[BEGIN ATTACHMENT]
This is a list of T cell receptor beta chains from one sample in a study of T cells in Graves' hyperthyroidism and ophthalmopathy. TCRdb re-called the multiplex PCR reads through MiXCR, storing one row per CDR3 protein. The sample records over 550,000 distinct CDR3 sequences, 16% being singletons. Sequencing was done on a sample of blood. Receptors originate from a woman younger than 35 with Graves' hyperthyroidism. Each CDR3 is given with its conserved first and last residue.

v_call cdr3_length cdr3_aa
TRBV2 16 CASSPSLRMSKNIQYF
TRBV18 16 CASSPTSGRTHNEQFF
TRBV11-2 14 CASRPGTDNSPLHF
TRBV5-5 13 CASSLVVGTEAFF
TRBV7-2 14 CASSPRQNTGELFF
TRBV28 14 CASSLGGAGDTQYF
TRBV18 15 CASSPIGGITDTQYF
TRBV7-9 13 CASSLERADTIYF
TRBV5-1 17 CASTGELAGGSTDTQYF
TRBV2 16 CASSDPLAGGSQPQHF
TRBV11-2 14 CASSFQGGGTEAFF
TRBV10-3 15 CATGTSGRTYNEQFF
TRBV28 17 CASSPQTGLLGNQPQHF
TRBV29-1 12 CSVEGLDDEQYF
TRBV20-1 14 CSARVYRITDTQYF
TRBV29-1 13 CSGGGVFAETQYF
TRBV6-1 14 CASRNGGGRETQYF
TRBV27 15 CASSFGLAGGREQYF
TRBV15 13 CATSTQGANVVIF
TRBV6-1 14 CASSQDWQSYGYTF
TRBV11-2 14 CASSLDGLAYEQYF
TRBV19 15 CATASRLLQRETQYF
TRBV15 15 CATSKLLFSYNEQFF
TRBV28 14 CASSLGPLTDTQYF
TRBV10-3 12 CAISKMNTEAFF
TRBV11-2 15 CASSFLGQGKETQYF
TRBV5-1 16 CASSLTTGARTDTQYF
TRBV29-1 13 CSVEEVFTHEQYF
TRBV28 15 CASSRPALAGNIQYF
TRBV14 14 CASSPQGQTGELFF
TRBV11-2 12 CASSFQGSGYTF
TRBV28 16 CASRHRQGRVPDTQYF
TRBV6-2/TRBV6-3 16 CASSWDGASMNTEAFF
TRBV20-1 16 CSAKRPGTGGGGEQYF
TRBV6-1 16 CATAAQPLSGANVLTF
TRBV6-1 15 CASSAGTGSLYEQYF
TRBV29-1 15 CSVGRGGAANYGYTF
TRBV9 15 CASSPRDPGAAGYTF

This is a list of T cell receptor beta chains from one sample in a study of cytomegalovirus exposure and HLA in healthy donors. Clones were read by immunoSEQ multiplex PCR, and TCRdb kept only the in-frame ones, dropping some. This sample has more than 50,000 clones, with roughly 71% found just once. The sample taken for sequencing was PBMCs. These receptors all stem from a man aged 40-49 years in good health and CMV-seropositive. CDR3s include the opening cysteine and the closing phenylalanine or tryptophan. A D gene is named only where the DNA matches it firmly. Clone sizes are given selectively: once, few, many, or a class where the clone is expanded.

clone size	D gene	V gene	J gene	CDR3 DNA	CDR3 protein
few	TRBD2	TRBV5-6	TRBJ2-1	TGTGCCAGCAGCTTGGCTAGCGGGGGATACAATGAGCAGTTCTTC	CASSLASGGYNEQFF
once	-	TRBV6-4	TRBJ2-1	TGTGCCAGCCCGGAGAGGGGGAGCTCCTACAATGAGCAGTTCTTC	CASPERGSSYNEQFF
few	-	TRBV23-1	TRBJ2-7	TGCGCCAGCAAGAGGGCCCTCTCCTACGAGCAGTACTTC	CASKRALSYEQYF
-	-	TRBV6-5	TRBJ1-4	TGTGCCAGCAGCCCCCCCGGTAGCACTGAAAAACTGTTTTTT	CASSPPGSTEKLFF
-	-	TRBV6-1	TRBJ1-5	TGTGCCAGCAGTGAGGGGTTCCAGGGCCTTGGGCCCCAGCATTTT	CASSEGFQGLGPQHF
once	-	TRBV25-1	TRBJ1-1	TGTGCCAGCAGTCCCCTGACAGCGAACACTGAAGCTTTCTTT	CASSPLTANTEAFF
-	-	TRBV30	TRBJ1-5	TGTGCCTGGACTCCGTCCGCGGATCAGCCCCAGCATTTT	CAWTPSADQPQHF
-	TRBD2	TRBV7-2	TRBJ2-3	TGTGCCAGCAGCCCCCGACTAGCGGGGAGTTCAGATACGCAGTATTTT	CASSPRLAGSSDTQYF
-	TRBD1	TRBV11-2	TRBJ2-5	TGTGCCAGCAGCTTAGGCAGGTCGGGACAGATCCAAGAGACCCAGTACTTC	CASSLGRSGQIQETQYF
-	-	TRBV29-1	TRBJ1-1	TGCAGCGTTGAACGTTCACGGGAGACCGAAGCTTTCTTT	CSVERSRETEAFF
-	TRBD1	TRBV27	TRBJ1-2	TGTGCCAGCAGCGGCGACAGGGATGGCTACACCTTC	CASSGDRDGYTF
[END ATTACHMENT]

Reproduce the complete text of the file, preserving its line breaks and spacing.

This is a list of T cell receptor beta chains from one sample in a study of T cells in Graves' hyperthyroidism and ophthalmopathy. TCRdb re-called the multiplex PCR reads through MiXCR, storing one row per CDR3 protein. The sample records over 550,000 distinct CDR3 sequences, 16% being singletons. Sequencing was done on a sample of blood. Receptors originate from a woman younger than 35 with Graves' hyperthyroidism. Each CDR3 is given with its conserved first and last residue.

v_call cdr3_length cdr3_aa
TRBV2 16 CASSPSLRMSKNIQYF
TRBV18 16 CASSPTSGRTHNEQFF
TRBV11-2 14 CASRPGTDNSPLHF
TRBV5-5 13 CASSLVVGTEAFF
TRBV7-2 14 CASSPRQNTGELFF
TRBV28 14 CASSLGGAGDTQYF
TRBV18 15 CASSPIGGITDTQYF
TRBV7-9 13 CASSLERADTIYF
TRBV5-1 17 CASTGELAGGSTDTQYF
TRBV2 16 CASSDPLAGGSQPQHF
TRBV11-2 14 CASSFQGGGTEAFF
TRBV10-3 15 CATGTSGRTYNEQFF
TRBV28 17 CASSPQTGLLGNQPQHF
TRBV29-1 12 CSVEGLDDEQYF
TRBV20-1 14 CSARVYRITDTQYF
TRBV29-1 13 CSGGGVFAETQYF
TRBV6-1 14 CASRNGGGRETQYF
TRBV27 15 CASSFGLAGGREQYF
TRBV15 13 CATSTQGANVVIF
TRBV6-1 14 CASSQDWQSYGYTF
TRBV11-2 14 CASSLDGLAYEQYF
TRBV19 15 CATASRLLQRETQYF
TRBV15 15 CATSKLLFSYNEQFF
TRBV28 14 CASSLGPLTDTQYF
TRBV10-3 12 CAISKMNTEAFF
TRBV11-2 15 CASSFLGQGKETQYF
TRBV5-1 16 CASSLTTGARTDTQYF
TRBV29-1 13 CSVEEVFTHEQYF
TRBV28 15 CASSRPALAGNIQYF
TRBV14 14 CASSPQGQTGELFF
TRBV11-2 12 CASSFQGSGYTF
TRBV28 16 CASRHRQGRVPDTQYF
TRBV6-2/TRBV6-3 16 CASSWDGASMNTEAFF
TRBV20-1 16 CSAKRPGTGGGGEQYF
TRBV6-1 16 CATAAQPLSGANVLTF
TRBV6-1 15 CASSAGTGSLYEQYF
TRBV29-1 15 CSVGRGGAANYGYTF
TRBV9 15 CASSPRDPGAAGYTF

This is a list of T cell receptor beta chains from one sample in a study of cytomegalovirus exposure and HLA in healthy donors. Clones were read by immunoSEQ multiplex PCR, and TCRdb kept only the in-frame ones, dropping some. This sample has more than 50,000 clones, with roughly 71% found just once. The sample taken for sequencing was PBMCs. These receptors all stem from a man aged 40-49 years in good health and CMV-seropositive. CDR3s include the opening cysteine and the closing phenylalanine or tryptophan. A D gene is named only where the DNA matches it firmly. Clone sizes are given selectively: once, few, many, or a class where the clone is expanded.

clone size	D gene	V gene	J gene	CDR3 DNA	CDR3 protein
few	TRBD2	TRBV5-6	TRBJ2-1	TGTGCCAGCAGCTTGGCTAGCGGGGGATACAATGAGCAGTTCTTC	CASSLASGGYNEQFF
once	-	TRBV6-4	TRBJ2-1	TGTGCCAGCCCGGAGAGGGGGAGCTCCTACAATGAGCAGTTCTTC	CASPERGSSYNEQFF
few	-	TRBV23-1	TRBJ2-7	TGCGCCAGCAAGAGGGCCCTCTCCTACGAGCAGTACTTC	CASKRALSYEQYF
-	-	TRBV6-5	TRBJ1-4	TGTGCCAGCAGCCCCCCCGGTAGCACTGAAAAACTGTTTTTT	CASSPPGSTEKLFF
-	-	TRBV6-1	TRBJ1-5	TGTGCCAGCAGTGAGGGGTTCCAGGGCCTTGGGCCCCAGCATTTT	CASSEGFQGLGPQHF
once	-	TRBV25-1	TRBJ1-1	TGTGCCAGCAGTCCCCTGACAGCGAACACTGAAGCTTTCTTT	CASSPLTANTEAFF
-	-	TRBV30	TRBJ1-5	TGTGCCTGGACTCCGTCCGCGGATCAGCCCCAGCATTTT	CAWTPSADQPQHF
-	TRBD2	TRBV7-2	TRBJ2-3	TGTGCCAGCAGCCCCCGACTAGCGGGGAGTTCAGATACGCAGTATTTT	CASSPRLAGSSDTQYF
-	TRBD1	TRBV11-2	TRBJ2-5	TGTGCCAGCAGCTTAGGCAGGTCGGGACAGATCCAAGAGACCCAGTACTTC	CASSLGRSGQIQETQYF
-	-	TRBV29-1	TRBJ1-1	TGCAGCGTTGAACGTTCACGGGAGACCGAAGCTTTCTTT	CSVERSRETEAFF
-	TRBD1	TRBV27	TRBJ1-2	TGTGCCAGCAGCGGCGACAGGGATGGCTACACCTTC	CASSGDRDGYTF